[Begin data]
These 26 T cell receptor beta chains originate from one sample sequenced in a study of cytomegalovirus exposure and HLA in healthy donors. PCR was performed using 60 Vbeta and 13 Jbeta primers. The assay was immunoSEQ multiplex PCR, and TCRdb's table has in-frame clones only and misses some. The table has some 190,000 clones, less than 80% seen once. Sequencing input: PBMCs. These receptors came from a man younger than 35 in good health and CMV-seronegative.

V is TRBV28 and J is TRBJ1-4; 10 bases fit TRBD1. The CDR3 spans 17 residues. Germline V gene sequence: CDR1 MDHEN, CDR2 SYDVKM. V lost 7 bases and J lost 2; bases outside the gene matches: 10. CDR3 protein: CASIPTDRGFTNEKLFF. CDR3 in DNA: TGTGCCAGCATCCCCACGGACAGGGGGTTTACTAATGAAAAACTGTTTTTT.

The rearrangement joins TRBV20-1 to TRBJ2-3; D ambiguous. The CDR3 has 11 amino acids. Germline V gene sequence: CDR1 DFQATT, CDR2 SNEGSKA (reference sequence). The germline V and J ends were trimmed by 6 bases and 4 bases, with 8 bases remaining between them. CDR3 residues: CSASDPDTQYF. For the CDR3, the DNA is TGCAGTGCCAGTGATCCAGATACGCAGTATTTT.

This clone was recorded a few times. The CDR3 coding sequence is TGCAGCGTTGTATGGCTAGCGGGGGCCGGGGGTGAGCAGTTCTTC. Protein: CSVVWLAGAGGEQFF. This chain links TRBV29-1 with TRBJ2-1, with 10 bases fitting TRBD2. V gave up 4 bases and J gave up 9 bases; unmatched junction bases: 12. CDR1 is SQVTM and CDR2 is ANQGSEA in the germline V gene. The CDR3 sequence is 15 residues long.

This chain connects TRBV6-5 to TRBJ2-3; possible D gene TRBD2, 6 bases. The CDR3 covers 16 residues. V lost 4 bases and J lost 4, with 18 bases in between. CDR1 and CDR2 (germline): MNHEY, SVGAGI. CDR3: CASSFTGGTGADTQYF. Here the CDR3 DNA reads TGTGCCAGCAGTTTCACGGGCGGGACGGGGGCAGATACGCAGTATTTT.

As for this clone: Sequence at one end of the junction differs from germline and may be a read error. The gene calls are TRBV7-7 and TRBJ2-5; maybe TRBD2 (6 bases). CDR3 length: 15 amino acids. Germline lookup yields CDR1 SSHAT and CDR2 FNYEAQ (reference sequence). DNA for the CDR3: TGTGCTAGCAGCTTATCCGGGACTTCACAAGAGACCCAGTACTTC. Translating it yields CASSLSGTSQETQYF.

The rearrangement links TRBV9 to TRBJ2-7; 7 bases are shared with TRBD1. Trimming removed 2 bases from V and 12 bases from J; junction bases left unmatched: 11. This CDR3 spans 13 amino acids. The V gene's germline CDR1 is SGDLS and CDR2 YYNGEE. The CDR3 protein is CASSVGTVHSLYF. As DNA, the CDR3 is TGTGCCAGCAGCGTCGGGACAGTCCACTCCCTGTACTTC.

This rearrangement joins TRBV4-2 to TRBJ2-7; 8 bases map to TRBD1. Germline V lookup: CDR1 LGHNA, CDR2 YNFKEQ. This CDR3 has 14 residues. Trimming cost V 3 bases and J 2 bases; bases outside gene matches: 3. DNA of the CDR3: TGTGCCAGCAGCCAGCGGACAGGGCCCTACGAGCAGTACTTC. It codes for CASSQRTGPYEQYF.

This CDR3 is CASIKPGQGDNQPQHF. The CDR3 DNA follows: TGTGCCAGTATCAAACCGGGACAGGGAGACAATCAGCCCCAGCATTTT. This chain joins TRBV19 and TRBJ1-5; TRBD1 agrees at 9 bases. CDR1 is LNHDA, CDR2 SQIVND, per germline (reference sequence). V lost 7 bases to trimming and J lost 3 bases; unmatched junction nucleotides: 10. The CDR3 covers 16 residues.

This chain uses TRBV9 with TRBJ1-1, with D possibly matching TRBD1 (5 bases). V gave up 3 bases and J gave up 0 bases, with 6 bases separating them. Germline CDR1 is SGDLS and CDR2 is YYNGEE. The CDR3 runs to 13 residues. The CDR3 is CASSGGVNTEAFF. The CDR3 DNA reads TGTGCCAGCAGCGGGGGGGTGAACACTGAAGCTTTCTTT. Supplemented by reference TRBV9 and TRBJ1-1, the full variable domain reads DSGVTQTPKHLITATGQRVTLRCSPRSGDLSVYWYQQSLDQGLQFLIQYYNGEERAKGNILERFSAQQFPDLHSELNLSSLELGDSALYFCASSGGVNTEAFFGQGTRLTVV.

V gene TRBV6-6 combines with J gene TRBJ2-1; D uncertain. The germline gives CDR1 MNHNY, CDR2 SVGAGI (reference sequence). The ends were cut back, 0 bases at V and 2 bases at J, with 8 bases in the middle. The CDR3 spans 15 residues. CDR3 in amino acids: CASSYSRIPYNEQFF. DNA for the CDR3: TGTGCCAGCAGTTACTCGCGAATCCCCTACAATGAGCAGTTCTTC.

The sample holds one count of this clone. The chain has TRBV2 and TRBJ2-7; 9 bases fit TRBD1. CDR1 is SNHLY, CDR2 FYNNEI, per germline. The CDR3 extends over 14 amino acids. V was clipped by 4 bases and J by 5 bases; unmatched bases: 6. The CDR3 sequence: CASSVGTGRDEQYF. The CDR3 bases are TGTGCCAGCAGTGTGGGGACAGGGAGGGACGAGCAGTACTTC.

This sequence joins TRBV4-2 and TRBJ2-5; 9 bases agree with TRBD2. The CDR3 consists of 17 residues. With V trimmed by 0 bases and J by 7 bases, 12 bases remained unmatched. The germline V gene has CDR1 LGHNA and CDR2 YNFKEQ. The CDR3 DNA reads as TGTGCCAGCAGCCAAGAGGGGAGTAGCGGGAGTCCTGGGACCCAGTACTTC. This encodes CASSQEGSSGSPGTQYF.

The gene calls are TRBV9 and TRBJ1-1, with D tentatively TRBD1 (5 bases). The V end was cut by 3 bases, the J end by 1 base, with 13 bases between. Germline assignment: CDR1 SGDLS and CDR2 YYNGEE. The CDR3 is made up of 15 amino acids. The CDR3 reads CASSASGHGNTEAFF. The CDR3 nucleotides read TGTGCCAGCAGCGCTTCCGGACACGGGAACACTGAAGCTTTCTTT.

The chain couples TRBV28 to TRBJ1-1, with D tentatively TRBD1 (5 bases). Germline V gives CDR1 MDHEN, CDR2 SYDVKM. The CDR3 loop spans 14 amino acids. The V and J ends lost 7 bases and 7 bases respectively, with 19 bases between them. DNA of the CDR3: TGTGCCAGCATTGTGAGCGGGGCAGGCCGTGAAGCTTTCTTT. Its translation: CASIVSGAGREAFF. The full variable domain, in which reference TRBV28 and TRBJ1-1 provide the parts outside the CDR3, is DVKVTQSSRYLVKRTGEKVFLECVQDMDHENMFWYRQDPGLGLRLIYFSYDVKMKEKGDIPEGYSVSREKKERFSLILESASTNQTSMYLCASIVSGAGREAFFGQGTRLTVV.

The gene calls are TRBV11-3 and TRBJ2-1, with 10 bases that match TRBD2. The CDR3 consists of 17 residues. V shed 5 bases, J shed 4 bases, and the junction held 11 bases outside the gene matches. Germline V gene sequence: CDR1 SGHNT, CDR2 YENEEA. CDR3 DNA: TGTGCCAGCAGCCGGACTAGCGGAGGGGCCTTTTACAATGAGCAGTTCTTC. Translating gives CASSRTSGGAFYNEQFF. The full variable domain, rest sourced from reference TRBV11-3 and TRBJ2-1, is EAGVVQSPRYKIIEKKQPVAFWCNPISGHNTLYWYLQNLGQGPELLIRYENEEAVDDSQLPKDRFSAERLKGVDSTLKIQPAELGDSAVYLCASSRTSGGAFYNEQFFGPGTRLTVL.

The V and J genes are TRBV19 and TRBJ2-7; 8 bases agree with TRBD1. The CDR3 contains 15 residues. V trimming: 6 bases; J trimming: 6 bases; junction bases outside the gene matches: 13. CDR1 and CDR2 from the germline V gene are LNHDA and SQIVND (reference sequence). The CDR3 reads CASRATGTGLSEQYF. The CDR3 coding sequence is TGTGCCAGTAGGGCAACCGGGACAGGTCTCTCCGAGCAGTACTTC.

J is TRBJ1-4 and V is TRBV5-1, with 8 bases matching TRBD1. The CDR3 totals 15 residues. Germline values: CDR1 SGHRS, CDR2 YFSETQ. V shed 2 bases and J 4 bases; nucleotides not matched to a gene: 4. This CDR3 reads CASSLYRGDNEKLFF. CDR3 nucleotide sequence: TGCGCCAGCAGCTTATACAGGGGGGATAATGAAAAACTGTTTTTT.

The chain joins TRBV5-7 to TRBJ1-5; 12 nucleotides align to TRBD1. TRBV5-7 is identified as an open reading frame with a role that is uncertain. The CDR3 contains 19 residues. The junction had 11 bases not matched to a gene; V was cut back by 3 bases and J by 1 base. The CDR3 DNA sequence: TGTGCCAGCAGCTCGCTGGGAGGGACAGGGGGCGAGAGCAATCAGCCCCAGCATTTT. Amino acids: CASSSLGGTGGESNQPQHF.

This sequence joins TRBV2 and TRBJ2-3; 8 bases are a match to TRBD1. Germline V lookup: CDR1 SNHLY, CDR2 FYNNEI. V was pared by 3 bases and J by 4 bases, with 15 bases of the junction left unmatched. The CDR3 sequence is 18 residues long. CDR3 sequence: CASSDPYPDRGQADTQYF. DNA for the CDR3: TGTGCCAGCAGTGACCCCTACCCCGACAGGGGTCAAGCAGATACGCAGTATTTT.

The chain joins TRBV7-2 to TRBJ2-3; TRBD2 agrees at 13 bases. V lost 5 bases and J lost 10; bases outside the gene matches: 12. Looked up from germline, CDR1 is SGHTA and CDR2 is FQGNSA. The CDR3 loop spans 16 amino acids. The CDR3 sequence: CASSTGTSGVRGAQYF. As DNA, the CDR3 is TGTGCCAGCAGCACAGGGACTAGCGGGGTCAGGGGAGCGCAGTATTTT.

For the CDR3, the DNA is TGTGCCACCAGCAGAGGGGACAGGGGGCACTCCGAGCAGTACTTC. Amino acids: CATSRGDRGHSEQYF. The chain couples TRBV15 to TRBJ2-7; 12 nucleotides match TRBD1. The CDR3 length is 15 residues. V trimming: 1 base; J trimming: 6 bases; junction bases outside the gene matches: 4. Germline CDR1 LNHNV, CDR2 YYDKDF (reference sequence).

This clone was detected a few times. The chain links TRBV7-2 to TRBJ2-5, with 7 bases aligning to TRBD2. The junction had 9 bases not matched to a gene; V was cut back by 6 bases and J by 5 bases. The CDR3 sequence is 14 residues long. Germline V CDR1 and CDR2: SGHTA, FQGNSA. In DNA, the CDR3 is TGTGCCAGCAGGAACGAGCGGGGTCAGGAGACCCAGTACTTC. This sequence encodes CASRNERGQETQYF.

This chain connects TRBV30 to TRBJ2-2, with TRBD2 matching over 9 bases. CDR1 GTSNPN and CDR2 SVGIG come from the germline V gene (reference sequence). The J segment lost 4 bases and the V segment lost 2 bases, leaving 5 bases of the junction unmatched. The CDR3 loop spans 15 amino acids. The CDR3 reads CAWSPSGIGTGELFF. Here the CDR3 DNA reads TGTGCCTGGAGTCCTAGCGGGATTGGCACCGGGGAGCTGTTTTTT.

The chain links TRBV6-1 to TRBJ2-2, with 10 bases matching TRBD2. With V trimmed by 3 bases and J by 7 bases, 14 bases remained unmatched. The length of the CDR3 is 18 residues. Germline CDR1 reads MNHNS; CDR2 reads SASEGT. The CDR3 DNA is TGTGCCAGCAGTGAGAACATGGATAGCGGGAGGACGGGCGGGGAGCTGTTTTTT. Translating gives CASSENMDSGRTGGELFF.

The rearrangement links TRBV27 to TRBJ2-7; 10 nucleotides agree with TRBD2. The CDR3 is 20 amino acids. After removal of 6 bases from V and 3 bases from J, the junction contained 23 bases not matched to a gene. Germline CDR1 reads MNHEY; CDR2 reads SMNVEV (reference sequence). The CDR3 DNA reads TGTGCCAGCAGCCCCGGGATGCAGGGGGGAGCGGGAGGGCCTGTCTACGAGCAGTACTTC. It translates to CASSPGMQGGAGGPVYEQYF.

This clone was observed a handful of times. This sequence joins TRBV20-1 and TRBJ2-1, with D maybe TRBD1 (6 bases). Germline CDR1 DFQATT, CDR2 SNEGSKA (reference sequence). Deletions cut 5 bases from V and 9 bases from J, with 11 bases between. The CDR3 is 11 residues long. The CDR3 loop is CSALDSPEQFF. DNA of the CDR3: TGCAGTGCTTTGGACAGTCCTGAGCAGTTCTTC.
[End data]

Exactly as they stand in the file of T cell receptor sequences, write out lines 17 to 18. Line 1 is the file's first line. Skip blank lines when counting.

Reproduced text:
The V and J genes are TRBV19 and TRBJ2-7; 8 bases agree with TRBD1. The CDR3 contains 15 residues. V trimming: 6 bases; J trimming: 6 bases; junction bases outside the gene matches: 13. CDR1 and CDR2 from the germline V gene are LNHDA and SQIVND (reference sequence). The CDR3 reads CASRATGTGLSEQYF. The CDR3 coding sequence is TGTGCCAGTAGGGCAACCGGGACAGGTCTCTCCGAGCAGTACTTC.

J is TRBJ1-4 and V is TRBV5-1, with 8 bases matching TRBD1. The CDR3 totals 15 residues. Germline values: CDR1 SGHRS, CDR2 YFSETQ. V shed 2 bases and J 4 bases; nucleotides not matched to a gene: 4. This CDR3 reads CASSLYRGDNEKLFF. CDR3 nucleotide sequence: TGCGCCAGCAGCTTATACAGGGGGGATAATGAAAAACTGTTTTTT.